CPA Australia’s incoming chair will implement an internal review of the struggling independent financial advice subsidiary in line with the recommendations of former auditor-general Ian McPhee’s report.
As per the recommendations of former auditor-general Ian McPhee’s review, the new chair of CPA Australia Advice, Suzanne Haddan, will oversee a post-implementation evaluation of the licensing arm, which has lost $7.4 million since its establishment in 2015.
Ms Haddan will be joined by Hong Kong-based Arun Nangia, who joins the board of CPA Australia Advice this week. An additional director is under consideration for 2018, when the entirely new CPA Australia board comes into effect.
CPA Australia Advice has struggled from the start. It was granted an Australian Financial Services Licence (AFSL) and Australian Credit Licence (ACL) less than three months out from the expiration of the accountants’ exemption, which was a key motivator for accountants to get authorised under an AFSL.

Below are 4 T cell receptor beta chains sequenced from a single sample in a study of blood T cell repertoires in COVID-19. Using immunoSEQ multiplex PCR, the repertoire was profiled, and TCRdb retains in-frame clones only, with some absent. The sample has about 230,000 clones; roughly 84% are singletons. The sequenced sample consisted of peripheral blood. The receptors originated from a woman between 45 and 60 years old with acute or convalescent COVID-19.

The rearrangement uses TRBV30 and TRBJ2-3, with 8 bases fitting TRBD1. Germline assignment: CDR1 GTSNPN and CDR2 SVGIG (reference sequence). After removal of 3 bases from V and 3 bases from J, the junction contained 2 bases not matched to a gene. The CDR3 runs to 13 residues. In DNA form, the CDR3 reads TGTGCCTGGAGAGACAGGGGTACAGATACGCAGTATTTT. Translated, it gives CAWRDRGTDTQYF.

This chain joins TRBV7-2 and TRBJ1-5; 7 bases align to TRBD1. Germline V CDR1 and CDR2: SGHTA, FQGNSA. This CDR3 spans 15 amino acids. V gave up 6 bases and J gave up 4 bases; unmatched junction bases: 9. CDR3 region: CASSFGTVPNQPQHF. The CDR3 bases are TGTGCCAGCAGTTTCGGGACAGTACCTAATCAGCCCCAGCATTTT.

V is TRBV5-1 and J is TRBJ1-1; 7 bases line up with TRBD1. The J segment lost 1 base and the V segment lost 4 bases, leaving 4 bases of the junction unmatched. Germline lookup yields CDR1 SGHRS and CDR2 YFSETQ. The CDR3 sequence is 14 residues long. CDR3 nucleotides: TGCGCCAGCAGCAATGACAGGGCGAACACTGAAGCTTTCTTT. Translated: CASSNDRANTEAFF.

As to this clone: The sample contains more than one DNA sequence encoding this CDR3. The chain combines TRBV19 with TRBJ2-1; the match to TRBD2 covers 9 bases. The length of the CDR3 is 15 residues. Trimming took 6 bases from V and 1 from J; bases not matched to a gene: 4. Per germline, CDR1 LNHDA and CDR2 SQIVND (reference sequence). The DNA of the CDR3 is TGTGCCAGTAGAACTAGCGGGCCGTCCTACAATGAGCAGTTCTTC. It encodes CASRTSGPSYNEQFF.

Aside from its huge losses, it has also only onboarded 27 authorised representatives as of last month, which is well short of the business case estimates of 250 by this year. If its current pace of growth continues, there is little to no chance of reaching a target of 1,360 authorised representatives by 2019.
However, ifa sister title Accountants Daily has reported that several accountants and training providers that are authorised representatives of CPA’s licence are happy with the service they’re receiving, at a time when many accountants are considering a switch from their original licence of choice.
The association has also revealed it will adopt a more conservative approach to executive contracts as it continues its search for a new CEO.
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